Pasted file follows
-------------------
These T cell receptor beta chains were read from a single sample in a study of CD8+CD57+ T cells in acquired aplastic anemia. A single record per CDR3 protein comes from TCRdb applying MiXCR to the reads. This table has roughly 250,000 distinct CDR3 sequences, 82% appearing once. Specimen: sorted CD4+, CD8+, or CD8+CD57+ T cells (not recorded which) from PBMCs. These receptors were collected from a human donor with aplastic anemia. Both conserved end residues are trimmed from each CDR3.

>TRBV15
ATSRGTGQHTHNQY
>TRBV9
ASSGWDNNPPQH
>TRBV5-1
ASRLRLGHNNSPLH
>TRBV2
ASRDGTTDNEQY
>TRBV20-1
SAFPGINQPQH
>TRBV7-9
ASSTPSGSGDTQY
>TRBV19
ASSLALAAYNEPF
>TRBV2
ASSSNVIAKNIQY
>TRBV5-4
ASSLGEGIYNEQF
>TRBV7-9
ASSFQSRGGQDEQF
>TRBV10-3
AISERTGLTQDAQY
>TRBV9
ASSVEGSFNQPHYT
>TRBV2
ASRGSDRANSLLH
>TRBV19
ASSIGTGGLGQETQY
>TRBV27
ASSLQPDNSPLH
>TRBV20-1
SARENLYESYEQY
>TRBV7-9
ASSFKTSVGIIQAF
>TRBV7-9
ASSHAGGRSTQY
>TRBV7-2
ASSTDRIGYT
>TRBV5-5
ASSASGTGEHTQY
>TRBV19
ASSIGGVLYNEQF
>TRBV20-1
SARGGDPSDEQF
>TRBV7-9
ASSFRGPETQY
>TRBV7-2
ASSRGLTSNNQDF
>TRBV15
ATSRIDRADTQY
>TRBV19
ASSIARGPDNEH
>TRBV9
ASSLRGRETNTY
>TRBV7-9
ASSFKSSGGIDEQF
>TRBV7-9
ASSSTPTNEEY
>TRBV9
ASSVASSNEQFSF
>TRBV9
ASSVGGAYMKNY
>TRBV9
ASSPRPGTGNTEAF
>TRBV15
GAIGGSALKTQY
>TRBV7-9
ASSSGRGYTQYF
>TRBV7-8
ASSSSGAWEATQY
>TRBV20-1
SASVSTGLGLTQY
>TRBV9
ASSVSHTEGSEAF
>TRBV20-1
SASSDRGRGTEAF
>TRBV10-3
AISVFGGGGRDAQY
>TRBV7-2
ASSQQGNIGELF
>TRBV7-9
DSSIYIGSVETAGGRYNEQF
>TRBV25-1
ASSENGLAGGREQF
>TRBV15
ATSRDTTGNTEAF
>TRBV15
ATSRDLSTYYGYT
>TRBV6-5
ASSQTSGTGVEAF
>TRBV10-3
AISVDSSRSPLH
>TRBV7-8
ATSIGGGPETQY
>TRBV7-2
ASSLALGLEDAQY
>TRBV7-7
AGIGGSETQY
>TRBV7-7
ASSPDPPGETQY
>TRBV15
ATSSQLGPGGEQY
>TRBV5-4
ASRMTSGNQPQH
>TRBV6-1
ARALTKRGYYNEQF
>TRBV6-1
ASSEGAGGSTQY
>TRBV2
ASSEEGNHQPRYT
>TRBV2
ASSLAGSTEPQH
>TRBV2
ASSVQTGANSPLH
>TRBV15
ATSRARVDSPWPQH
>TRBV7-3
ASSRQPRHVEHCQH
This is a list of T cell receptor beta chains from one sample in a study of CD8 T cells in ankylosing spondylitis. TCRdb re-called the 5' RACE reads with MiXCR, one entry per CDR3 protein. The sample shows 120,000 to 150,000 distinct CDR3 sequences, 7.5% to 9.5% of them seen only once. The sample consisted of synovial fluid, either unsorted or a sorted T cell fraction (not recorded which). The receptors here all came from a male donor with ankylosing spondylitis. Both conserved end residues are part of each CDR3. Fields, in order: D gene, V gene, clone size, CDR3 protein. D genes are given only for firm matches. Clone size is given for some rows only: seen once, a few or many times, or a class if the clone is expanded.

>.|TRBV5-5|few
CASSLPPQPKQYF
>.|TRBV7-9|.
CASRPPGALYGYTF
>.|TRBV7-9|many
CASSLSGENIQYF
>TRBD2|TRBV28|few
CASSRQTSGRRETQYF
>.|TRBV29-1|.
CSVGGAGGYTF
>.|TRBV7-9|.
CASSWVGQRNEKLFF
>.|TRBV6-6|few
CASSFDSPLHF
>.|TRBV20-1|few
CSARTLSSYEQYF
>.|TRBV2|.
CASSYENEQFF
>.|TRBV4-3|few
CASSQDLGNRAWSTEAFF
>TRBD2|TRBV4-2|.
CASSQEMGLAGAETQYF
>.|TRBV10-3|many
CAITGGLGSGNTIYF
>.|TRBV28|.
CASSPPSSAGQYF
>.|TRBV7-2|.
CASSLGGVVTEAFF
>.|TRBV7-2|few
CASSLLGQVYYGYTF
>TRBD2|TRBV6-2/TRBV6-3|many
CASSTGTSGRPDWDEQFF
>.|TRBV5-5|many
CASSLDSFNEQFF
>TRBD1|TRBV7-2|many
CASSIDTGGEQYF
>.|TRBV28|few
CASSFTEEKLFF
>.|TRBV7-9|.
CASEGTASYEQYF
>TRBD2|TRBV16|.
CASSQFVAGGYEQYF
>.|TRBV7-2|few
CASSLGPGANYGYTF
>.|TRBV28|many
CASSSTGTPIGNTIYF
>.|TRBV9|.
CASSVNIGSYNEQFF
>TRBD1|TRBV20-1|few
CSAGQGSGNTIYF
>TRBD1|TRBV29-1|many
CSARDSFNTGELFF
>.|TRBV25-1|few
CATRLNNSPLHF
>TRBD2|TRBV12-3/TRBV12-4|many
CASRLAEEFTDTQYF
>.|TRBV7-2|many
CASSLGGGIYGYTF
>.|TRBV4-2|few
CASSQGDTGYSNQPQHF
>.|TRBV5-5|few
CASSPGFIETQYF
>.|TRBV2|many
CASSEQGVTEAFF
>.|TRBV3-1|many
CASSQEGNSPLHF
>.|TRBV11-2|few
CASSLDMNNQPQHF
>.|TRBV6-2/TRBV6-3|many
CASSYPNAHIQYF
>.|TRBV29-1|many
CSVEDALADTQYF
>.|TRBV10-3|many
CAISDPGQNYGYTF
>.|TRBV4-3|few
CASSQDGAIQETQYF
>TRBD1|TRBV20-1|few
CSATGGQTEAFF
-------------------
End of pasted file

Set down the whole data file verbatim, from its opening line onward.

These T cell receptor beta chains were read from a single sample in a study of CD8+CD57+ T cells in acquired aplastic anemia. A single record per CDR3 protein comes from TCRdb applying MiXCR to the reads. This table has roughly 250,000 distinct CDR3 sequences, 82% appearing once. Specimen: sorted CD4+, CD8+, or CD8+CD57+ T cells (not recorded which) from PBMCs. These receptors were collected from a human donor with aplastic anemia. Both conserved end residues are trimmed from each CDR3.

>TRBV15
ATSRGTGQHTHNQY
>TRBV9
ASSGWDNNPPQH
>TRBV5-1
ASRLRLGHNNSPLH
>TRBV2
ASRDGTTDNEQY
>TRBV20-1
SAFPGINQPQH
>TRBV7-9
ASSTPSGSGDTQY
>TRBV19
ASSLALAAYNEPF
>TRBV2
ASSSNVIAKNIQY
>TRBV5-4
ASSLGEGIYNEQF
>TRBV7-9
ASSFQSRGGQDEQF
>TRBV10-3
AISERTGLTQDAQY
>TRBV9
ASSVEGSFNQPHYT
>TRBV2
ASRGSDRANSLLH
>TRBV19
ASSIGTGGLGQETQY
>TRBV27
ASSLQPDNSPLH
>TRBV20-1
SARENLYESYEQY
>TRBV7-9
ASSFKTSVGIIQAF
>TRBV7-9
ASSHAGGRSTQY
>TRBV7-2
ASSTDRIGYT
>TRBV5-5
ASSASGTGEHTQY
>TRBV19
ASSIGGVLYNEQF
>TRBV20-1
SARGGDPSDEQF
>TRBV7-9
ASSFRGPETQY
>TRBV7-2
ASSRGLTSNNQDF
>TRBV15
ATSRIDRADTQY
>TRBV19
ASSIARGPDNEH
>TRBV9
ASSLRGRETNTY
>TRBV7-9
ASSFKSSGGIDEQF
>TRBV7-9
ASSSTPTNEEY
>TRBV9
ASSVASSNEQFSF
>TRBV9
ASSVGGAYMKNY
>TRBV9
ASSPRPGTGNTEAF
>TRBV15
GAIGGSALKTQY
>TRBV7-9
ASSSGRGYTQYF
>TRBV7-8
ASSSSGAWEATQY
>TRBV20-1
SASVSTGLGLTQY
>TRBV9
ASSVSHTEGSEAF
>TRBV20-1
SASSDRGRGTEAF
>TRBV10-3
AISVFGGGGRDAQY
>TRBV7-2
ASSQQGNIGELF
>TRBV7-9
DSSIYIGSVETAGGRYNEQF
>TRBV25-1
ASSENGLAGGREQF
>TRBV15
ATSRDTTGNTEAF
>TRBV15
ATSRDLSTYYGYT
>TRBV6-5
ASSQTSGTGVEAF
>TRBV10-3
AISVDSSRSPLH
>TRBV7-8
ATSIGGGPETQY
>TRBV7-2
ASSLALGLEDAQY
>TRBV7-7
AGIGGSETQY
>TRBV7-7
ASSPDPPGETQY
>TRBV15
ATSSQLGPGGEQY
>TRBV5-4
ASRMTSGNQPQH
>TRBV6-1
ARALTKRGYYNEQF
>TRBV6-1
ASSEGAGGSTQY
>TRBV2
ASSEEGNHQPRYT
>TRBV2
ASSLAGSTEPQH
>TRBV2
ASSVQTGANSPLH
>TRBV15
ATSRARVDSPWPQH
>TRBV7-3
ASSRQPRHVEHCQH
This is a list of T cell receptor beta chains from one sample in a study of CD8 T cells in ankylosing spondylitis. TCRdb re-called the 5' RACE reads with MiXCR, one entry per CDR3 protein. The sample shows 120,000 to 150,000 distinct CDR3 sequences, 7.5% to 9.5% of them seen only once. The sample consisted of synovial fluid, either unsorted or a sorted T cell fraction (not recorded which). The receptors here all came from a male donor with ankylosing spondylitis. Both conserved end residues are part of each CDR3. Fields, in order: D gene, V gene, clone size, CDR3 protein. D genes are given only for firm matches. Clone size is given for some rows only: seen once, a few or many times, or a class if the clone is expanded.

>.|TRBV5-5|few
CASSLPPQPKQYF
>.|TRBV7-9|.
CASRPPGALYGYTF
>.|TRBV7-9|many
CASSLSGENIQYF
>TRBD2|TRBV28|few
CASSRQTSGRRETQYF
>.|TRBV29-1|.
CSVGGAGGYTF
>.|TRBV7-9|.
CASSWVGQRNEKLFF
>.|TRBV6-6|few
CASSFDSPLHF
>.|TRBV20-1|few
CSARTLSSYEQYF
>.|TRBV2|.
CASSYENEQFF
>.|TRBV4-3|few
CASSQDLGNRAWSTEAFF
>TRBD2|TRBV4-2|.
CASSQEMGLAGAETQYF
>.|TRBV10-3|many
CAITGGLGSGNTIYF
>.|TRBV28|.
CASSPPSSAGQYF
>.|TRBV7-2|.
CASSLGGVVTEAFF
>.|TRBV7-2|few
CASSLLGQVYYGYTF
>TRBD2|TRBV6-2/TRBV6-3|many
CASSTGTSGRPDWDEQFF
>.|TRBV5-5|many
CASSLDSFNEQFF
>TRBD1|TRBV7-2|many
CASSIDTGGEQYF
>.|TRBV28|few
CASSFTEEKLFF
>.|TRBV7-9|.
CASEGTASYEQYF
>TRBD2|TRBV16|.
CASSQFVAGGYEQYF
>.|TRBV7-2|few
CASSLGPGANYGYTF
>.|TRBV28|many
CASSSTGTPIGNTIYF
>.|TRBV9|.
CASSVNIGSYNEQFF
>TRBD1|TRBV20-1|few
CSAGQGSGNTIYF
>TRBD1|TRBV29-1|many
CSARDSFNTGELFF
>.|TRBV25-1|few
CATRLNNSPLHF
>TRBD2|TRBV12-3/TRBV12-4|many
CASRLAEEFTDTQYF
>.|TRBV7-2|many
CASSLGGGIYGYTF
>.|TRBV4-2|few
CASSQGDTGYSNQPQHF
>.|TRBV5-5|few
CASSPGFIETQYF
>.|TRBV2|many
CASSEQGVTEAFF
>.|TRBV3-1|many
CASSQEGNSPLHF
>.|TRBV11-2|few
CASSLDMNNQPQHF
>.|TRBV6-2/TRBV6-3|many
CASSYPNAHIQYF
>.|TRBV29-1|many
CSVEDALADTQYF
>.|TRBV10-3|many
CAISDPGQNYGYTF
>.|TRBV4-3|few
CASSQDGAIQETQYF
>TRBD1|TRBV20-1|few
CSATGGQTEAFF